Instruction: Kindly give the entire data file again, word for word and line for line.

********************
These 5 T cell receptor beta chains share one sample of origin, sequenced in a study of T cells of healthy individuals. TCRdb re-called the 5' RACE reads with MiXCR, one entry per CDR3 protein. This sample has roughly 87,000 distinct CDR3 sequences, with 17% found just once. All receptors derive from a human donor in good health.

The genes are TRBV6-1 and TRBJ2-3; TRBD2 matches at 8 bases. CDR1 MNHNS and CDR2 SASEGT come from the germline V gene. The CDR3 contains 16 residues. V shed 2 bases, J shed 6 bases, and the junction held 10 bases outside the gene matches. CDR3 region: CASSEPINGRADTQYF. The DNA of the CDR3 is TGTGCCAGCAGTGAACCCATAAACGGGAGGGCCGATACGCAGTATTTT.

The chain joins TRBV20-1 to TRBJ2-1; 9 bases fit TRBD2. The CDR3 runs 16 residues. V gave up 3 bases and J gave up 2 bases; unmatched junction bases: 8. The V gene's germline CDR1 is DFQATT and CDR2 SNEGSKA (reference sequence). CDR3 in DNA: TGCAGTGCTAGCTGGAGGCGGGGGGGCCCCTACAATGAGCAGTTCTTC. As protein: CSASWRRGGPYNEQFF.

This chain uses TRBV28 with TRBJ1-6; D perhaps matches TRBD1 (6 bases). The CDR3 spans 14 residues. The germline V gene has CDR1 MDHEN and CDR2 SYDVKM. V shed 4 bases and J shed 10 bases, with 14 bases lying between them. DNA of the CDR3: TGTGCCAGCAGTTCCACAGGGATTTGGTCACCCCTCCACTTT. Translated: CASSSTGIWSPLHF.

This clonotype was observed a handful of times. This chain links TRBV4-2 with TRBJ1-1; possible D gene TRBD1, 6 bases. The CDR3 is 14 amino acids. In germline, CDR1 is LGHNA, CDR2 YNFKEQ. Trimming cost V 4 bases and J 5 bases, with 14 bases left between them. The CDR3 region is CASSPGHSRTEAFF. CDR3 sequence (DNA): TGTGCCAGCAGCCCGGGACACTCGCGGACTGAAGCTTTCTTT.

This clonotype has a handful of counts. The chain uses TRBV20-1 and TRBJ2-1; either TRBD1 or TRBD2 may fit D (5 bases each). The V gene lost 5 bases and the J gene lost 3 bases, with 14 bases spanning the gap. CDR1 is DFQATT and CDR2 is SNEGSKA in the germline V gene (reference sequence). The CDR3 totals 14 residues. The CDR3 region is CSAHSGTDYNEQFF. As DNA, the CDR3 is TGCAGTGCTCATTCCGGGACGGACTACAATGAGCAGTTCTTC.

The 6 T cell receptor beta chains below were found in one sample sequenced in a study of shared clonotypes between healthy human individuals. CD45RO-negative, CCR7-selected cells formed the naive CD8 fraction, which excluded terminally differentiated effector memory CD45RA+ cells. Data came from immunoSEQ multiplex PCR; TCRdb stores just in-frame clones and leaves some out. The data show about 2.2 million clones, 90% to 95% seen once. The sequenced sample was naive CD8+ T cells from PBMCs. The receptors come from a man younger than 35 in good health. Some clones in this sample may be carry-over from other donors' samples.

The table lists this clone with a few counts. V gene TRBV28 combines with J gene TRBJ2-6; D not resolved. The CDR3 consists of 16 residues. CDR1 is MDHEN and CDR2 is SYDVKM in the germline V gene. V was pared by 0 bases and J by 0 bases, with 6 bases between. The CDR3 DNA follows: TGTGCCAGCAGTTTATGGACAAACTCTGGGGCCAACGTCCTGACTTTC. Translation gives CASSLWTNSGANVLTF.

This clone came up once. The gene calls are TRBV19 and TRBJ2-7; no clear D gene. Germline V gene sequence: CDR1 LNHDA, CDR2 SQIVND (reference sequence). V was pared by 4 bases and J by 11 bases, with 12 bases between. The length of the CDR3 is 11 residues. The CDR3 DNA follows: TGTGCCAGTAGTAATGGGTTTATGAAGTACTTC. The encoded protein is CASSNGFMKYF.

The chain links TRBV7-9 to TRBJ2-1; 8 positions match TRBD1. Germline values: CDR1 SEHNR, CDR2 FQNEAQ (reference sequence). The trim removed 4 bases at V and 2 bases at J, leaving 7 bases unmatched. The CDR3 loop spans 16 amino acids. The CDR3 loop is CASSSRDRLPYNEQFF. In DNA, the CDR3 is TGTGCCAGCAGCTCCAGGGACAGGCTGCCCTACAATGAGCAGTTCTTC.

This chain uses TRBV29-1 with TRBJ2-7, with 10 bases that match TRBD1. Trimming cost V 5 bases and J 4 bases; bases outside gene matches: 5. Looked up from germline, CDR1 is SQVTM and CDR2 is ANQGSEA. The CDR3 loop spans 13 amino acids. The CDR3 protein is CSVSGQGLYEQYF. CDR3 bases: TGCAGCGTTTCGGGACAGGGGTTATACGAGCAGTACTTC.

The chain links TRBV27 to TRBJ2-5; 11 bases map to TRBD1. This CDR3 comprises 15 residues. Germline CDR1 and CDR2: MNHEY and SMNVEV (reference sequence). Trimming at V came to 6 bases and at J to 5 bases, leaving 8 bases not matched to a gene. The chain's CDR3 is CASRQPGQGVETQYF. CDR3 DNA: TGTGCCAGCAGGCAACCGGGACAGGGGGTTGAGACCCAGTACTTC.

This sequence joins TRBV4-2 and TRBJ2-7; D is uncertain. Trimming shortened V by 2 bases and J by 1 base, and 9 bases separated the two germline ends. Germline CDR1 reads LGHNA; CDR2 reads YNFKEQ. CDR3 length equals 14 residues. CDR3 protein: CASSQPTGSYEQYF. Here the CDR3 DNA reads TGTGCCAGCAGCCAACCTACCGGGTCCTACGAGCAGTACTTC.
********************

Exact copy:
These 5 T cell receptor beta chains share one sample of origin, sequenced in a study of T cells of healthy individuals. TCRdb re-called the 5' RACE reads with MiXCR, one entry per CDR3 protein. This sample has roughly 87,000 distinct CDR3 sequences, with 17% found just once. All receptors derive from a human donor in good health.

The genes are TRBV6-1 and TRBJ2-3; TRBD2 matches at 8 bases. CDR1 MNHNS and CDR2 SASEGT come from the germline V gene. The CDR3 contains 16 residues. V shed 2 bases, J shed 6 bases, and the junction held 10 bases outside the gene matches. CDR3 region: CASSEPINGRADTQYF. The DNA of the CDR3 is TGTGCCAGCAGTGAACCCATAAACGGGAGGGCCGATACGCAGTATTTT.

The chain joins TRBV20-1 to TRBJ2-1; 9 bases fit TRBD2. The CDR3 runs 16 residues. V gave up 3 bases and J gave up 2 bases; unmatched junction bases: 8. The V gene's germline CDR1 is DFQATT and CDR2 SNEGSKA (reference sequence). CDR3 in DNA: TGCAGTGCTAGCTGGAGGCGGGGGGGCCCCTACAATGAGCAGTTCTTC. As protein: CSASWRRGGPYNEQFF.

This chain uses TRBV28 with TRBJ1-6; D perhaps matches TRBD1 (6 bases). The CDR3 spans 14 residues. The germline V gene has CDR1 MDHEN and CDR2 SYDVKM. V shed 4 bases and J shed 10 bases, with 14 bases lying between them. DNA of the CDR3: TGTGCCAGCAGTTCCACAGGGATTTGGTCACCCCTCCACTTT. Translated: CASSSTGIWSPLHF.

This clonotype was observed a handful of times. This chain links TRBV4-2 with TRBJ1-1; possible D gene TRBD1, 6 bases. The CDR3 is 14 amino acids. In germline, CDR1 is LGHNA, CDR2 YNFKEQ. Trimming cost V 4 bases and J 5 bases, with 14 bases left between them. The CDR3 region is CASSPGHSRTEAFF. CDR3 sequence (DNA): TGTGCCAGCAGCCCGGGACACTCGCGGACTGAAGCTTTCTTT.

This clonotype has a handful of counts. The chain uses TRBV20-1 and TRBJ2-1; either TRBD1 or TRBD2 may fit D (5 bases each). The V gene lost 5 bases and the J gene lost 3 bases, with 14 bases spanning the gap. CDR1 is DFQATT and CDR2 is SNEGSKA in the germline V gene (reference sequence). The CDR3 totals 14 residues. The CDR3 region is CSAHSGTDYNEQFF. As DNA, the CDR3 is TGCAGTGCTCATTCCGGGACGGACTACAATGAGCAGTTCTTC.

The 6 T cell receptor beta chains below were found in one sample sequenced in a study of shared clonotypes between healthy human individuals. CD45RO-negative, CCR7-selected cells formed the naive CD8 fraction, which excluded terminally differentiated effector memory CD45RA+ cells. Data came from immunoSEQ multiplex PCR; TCRdb stores just in-frame clones and leaves some out. The data show about 2.2 million clones, 90% to 95% seen once. The sequenced sample was naive CD8+ T cells from PBMCs. The receptors come from a man younger than 35 in good health. Some clones in this sample may be carry-over from other donors' samples.

The table lists this clone with a few counts. V gene TRBV28 combines with J gene TRBJ2-6; D not resolved. The CDR3 consists of 16 residues. CDR1 is MDHEN and CDR2 is SYDVKM in the germline V gene. V was pared by 0 bases and J by 0 bases, with 6 bases between. The CDR3 DNA follows: TGTGCCAGCAGTTTATGGACAAACTCTGGGGCCAACGTCCTGACTTTC. Translation gives CASSLWTNSGANVLTF.

This clone came up once. The gene calls are TRBV19 and TRBJ2-7; no clear D gene. Germline V gene sequence: CDR1 LNHDA, CDR2 SQIVND (reference sequence). V was pared by 4 bases and J by 11 bases, with 12 bases between. The length of the CDR3 is 11 residues. The CDR3 DNA follows: TGTGCCAGTAGTAATGGGTTTATGAAGTACTTC. The encoded protein is CASSNGFMKYF.

The chain links TRBV7-9 to TRBJ2-1; 8 positions match TRBD1. Germline values: CDR1 SEHNR, CDR2 FQNEAQ (reference sequence). The trim removed 4 bases at V and 2 bases at J, leaving 7 bases unmatched. The CDR3 loop spans 16 amino acids. The CDR3 loop is CASSSRDRLPYNEQFF. In DNA, the CDR3 is TGTGCCAGCAGCTCCAGGGACAGGCTGCCCTACAATGAGCAGTTCTTC.

This chain uses TRBV29-1 with TRBJ2-7, with 10 bases that match TRBD1. Trimming cost V 5 bases and J 4 bases; bases outside gene matches: 5. Looked up from germline, CDR1 is SQVTM and CDR2 is ANQGSEA. The CDR3 loop spans 13 amino acids. The CDR3 protein is CSVSGQGLYEQYF. CDR3 bases: TGCAGCGTTTCGGGACAGGGGTTATACGAGCAGTACTTC.

The chain links TRBV27 to TRBJ2-5; 11 bases map to TRBD1. This CDR3 comprises 15 residues. Germline CDR1 and CDR2: MNHEY and SMNVEV (reference sequence). Trimming at V came to 6 bases and at J to 5 bases, leaving 8 bases not matched to a gene. The chain's CDR3 is CASRQPGQGVETQYF. CDR3 DNA: TGTGCCAGCAGGCAACCGGGACAGGGGGTTGAGACCCAGTACTTC.

This sequence joins TRBV4-2 and TRBJ2-7; D is uncertain. Trimming shortened V by 2 bases and J by 1 base, and 9 bases separated the two germline ends. Germline CDR1 reads LGHNA; CDR2 reads YNFKEQ. CDR3 length equals 14 residues. CDR3 protein: CASSQPTGSYEQYF. Here the CDR3 DNA reads TGTGCCAGCAGCCAACCTACCGGGTCCTACGAGCAGTACTTC.